Dorm trashers' shame lingers

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Four years later and they still don't get it.

The U.S. Olympic hockey players from the NHL—they still don't understand how badly they acted and how small they sound on the matter of the dorm-trashing incident at the Nagano Games in 1998.

These big, tough hockey players who can compete in the playoffs on broken ankles and sheared anterior cruciate ligaments don't have the spine to stand up and say, "I did it," which would've ended much of this talk.

But no one did. No one has yet. So the matter was revisited Thursday at a news conference in advance of the U.S. men's Olympic opener against Finland on Friday night. Forward Bill Guerin, a holdover from the dorm-trashing '98 team, was there, as was his Boston teammate, Brian Rolston, and assistant coach Lou Vairo.

In fielding what he said was the "millionth question," Guerin denied he was involved and said it was "behind us. We put that to bed. What we're concentrating on right now is the 2002 Olympics and trying to win a gold medal.

"We are who we are. We've always carried ourselves well. We've always represented our NHL teams well and our U.S. teams well. I don't think we really have to change much,"

Excuse me? Look, the matter is not put to bed. Not as long as the perpetrators remain unaccounted for.

But wait. It gets worse. Not only was the matter revisited, it was reignited. If they played the ugly Americans in Japan, they sounded like the ugly Americans in America on Thursday, specifically Vairo.

"They broke a few chairs," said Vairo, who wasn't part of the Nagano contingent. "Chris Chelios, the U.S. captain, apologized to the Japanese people, to the Olympic movement, to everyone involved. He gave a generous donation."

No, Chelios did not make a "donation." He wrote a $3,000 check for repairing the damage done by his teammates who remain in hiding.

What's more, the U.S. men, who again will live in the Athletes Village, did not just break a few chairs. They damaged a dorm room. They carried on loudly enough to disturb other athletes who hadn't completed their competitions. After failing to medal, they tossed a fire extinguisher over the balcony and engaged in a scuffle, said an NHL source, where the fire extinguisher "was used like you'd turn a hose on two dogs fighting."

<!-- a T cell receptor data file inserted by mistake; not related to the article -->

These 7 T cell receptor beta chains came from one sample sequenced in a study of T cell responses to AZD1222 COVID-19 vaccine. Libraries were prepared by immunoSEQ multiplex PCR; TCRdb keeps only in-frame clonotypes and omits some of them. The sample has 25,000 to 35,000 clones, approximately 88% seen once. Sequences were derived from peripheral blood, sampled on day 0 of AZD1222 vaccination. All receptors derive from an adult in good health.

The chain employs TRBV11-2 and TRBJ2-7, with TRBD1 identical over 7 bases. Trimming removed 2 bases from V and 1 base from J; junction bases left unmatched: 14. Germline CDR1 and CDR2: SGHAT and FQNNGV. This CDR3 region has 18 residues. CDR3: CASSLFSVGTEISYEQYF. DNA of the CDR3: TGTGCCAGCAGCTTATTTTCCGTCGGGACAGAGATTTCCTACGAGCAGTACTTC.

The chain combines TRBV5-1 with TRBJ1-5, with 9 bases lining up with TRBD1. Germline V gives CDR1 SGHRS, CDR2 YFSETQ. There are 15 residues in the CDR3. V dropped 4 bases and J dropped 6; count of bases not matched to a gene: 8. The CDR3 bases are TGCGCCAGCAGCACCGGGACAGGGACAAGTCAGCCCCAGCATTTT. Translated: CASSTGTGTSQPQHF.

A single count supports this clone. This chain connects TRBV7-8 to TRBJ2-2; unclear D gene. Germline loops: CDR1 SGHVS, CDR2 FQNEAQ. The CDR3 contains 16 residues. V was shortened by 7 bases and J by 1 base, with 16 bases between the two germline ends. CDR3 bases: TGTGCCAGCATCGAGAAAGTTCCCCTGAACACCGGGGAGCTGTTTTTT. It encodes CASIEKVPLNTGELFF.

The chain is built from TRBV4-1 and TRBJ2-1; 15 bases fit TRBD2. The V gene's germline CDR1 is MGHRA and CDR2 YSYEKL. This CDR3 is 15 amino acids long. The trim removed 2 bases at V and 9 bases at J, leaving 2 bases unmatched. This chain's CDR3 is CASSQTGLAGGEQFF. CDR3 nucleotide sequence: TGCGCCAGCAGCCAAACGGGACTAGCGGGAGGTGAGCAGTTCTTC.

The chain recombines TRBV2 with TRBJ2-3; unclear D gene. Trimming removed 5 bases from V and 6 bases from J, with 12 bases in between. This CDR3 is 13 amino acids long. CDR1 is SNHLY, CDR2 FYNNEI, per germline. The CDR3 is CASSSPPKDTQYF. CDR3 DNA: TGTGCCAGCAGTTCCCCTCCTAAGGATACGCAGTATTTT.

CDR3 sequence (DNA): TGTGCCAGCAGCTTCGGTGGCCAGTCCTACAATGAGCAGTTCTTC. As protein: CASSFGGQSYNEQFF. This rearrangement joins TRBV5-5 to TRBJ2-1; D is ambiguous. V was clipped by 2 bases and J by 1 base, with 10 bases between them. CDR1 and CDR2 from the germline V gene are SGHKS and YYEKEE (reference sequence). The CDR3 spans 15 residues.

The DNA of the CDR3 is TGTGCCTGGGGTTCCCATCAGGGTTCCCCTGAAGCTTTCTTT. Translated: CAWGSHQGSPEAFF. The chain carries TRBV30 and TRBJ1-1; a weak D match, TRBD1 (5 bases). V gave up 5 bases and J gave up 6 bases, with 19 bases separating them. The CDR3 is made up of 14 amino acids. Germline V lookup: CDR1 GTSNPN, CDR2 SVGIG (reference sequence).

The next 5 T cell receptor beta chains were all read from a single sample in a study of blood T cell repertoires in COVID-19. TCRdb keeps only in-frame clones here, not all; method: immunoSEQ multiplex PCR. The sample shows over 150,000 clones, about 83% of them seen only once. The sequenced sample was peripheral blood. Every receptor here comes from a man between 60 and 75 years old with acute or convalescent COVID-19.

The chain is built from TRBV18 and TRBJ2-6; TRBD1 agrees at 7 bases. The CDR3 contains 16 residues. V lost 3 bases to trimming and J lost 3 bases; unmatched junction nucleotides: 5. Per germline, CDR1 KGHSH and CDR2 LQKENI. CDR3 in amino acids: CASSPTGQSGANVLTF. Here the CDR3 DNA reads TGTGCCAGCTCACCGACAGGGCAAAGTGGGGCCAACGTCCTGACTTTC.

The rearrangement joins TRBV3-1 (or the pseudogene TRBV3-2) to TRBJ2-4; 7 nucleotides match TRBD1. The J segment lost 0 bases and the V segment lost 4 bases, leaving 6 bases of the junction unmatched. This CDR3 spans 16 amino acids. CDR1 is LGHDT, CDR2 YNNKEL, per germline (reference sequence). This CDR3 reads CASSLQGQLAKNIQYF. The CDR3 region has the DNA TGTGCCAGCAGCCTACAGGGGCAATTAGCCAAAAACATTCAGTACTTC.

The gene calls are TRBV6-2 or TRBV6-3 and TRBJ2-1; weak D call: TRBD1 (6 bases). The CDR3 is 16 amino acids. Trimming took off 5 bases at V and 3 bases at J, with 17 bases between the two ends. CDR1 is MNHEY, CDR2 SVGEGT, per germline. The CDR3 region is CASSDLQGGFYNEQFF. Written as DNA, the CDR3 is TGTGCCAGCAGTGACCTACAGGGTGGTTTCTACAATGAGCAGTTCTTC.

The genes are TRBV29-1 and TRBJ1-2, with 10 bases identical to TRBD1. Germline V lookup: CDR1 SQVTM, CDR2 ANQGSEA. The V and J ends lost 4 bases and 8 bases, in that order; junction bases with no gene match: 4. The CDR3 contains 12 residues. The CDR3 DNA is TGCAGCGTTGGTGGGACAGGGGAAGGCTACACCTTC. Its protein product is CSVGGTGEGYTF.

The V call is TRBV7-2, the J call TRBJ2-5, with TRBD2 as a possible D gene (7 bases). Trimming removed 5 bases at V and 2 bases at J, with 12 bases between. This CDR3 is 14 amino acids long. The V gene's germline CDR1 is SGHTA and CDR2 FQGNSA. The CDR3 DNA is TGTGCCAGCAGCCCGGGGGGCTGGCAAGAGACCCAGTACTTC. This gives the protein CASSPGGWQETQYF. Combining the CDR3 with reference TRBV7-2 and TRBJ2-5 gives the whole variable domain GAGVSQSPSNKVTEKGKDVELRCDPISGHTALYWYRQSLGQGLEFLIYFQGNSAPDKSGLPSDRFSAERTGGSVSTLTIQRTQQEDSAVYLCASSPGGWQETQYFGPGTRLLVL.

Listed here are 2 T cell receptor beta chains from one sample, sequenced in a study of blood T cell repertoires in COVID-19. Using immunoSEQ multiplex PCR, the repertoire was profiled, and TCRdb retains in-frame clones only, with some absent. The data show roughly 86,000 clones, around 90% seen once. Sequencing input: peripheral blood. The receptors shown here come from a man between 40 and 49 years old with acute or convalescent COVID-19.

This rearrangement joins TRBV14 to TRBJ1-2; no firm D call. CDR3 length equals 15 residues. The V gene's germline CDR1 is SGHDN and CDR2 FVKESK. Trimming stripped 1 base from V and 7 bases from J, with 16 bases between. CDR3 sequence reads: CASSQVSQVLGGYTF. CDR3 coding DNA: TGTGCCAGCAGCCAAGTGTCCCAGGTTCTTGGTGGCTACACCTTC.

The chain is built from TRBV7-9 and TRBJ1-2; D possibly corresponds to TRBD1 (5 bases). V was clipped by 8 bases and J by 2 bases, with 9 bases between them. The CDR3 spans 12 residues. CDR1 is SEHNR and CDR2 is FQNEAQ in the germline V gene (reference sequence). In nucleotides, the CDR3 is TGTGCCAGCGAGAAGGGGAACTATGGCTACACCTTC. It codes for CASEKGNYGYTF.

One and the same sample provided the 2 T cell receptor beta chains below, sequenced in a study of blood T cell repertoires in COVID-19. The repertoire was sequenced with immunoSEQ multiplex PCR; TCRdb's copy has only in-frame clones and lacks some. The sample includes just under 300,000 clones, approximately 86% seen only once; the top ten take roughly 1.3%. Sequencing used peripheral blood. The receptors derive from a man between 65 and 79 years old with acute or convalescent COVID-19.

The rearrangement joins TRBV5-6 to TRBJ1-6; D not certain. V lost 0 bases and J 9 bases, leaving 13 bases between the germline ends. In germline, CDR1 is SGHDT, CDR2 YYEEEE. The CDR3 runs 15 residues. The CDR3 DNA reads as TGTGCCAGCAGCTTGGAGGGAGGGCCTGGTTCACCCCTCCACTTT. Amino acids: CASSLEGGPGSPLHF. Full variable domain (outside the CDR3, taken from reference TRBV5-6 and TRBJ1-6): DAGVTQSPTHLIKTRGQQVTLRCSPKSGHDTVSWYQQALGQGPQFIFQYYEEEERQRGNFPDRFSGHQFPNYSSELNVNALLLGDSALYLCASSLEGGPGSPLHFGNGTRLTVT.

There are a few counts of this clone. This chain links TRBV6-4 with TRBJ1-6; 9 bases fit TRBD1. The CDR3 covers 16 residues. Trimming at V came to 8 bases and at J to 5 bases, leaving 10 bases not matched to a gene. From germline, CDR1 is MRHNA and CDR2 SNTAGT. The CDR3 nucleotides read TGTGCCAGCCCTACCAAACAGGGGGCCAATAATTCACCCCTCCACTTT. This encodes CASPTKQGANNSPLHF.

Their actions insulted their Japanese hosts, who greatly value personal possessions.

Their actions insulted the International Olympic Committee, which changed the rules so they could participate.

Their actions insulted the U.S. Olympic Committee and USA Hockey, which took care of their travel, lodging, food, etc.

Their actions insulted the International Ice Hockey Federation, which brokered the deal with the NHL, the NHL Players Association and the IOC to get the best players on the planet into the most hyped hockey tournament in the world.

Their actions insulted the NHL (except for Blackhawks owner Bill Wirtz, who wrote a letter supporting their inadequate silence), which shut down for business for 17 days so they could represent their country.

Oh, and they insulted their country.

But wait. It gets worse still.

"I bet half you guys in this room would've busted a couple chairs when your wife shows you the credit cards at the end of the week," Vairo said.

"Or some of you ladies busted a couple of chairs when you saw the credit cards your husband took."

Apparently, there are a lot of things Vairo doesn't get.

"I'll say on behalf of USA Hockey, we apologized then and now," Vairo said to the media he was lecturing. "You've got people biting guys' ears off and poking people. Write about them."

This is what the NHL wants to hear? This is what the IOC and USOC and USA Hockey want to see from its American representatives as it hosts games on American soil?

Even at the end of the hourlong news conference, Vairo was given a chance to soften his stance when asked if he could understand the outside view of the incident and that if the perpetrators had just fessed up, it would be done.

But no. Vairo ranted about how sportswriters don't put their necks on the line the way coaches and players do, how the country stops for Olympic hockey, how we should just drop the whole dorm-trashing incident.

Thing is, somewhere in the middle of Vairo's monologue was this:

"They probably should've just said, 'Hey, I did this, this and this. Sorry. I apologize. If there's any cost involved [they will pay it]."

So there you go. Even the defenders of the indefensible know the boys should act like men. But they didn't then. They aren't now.

U-S-Abysmal.

Copyright © 2014, Los Angeles Times
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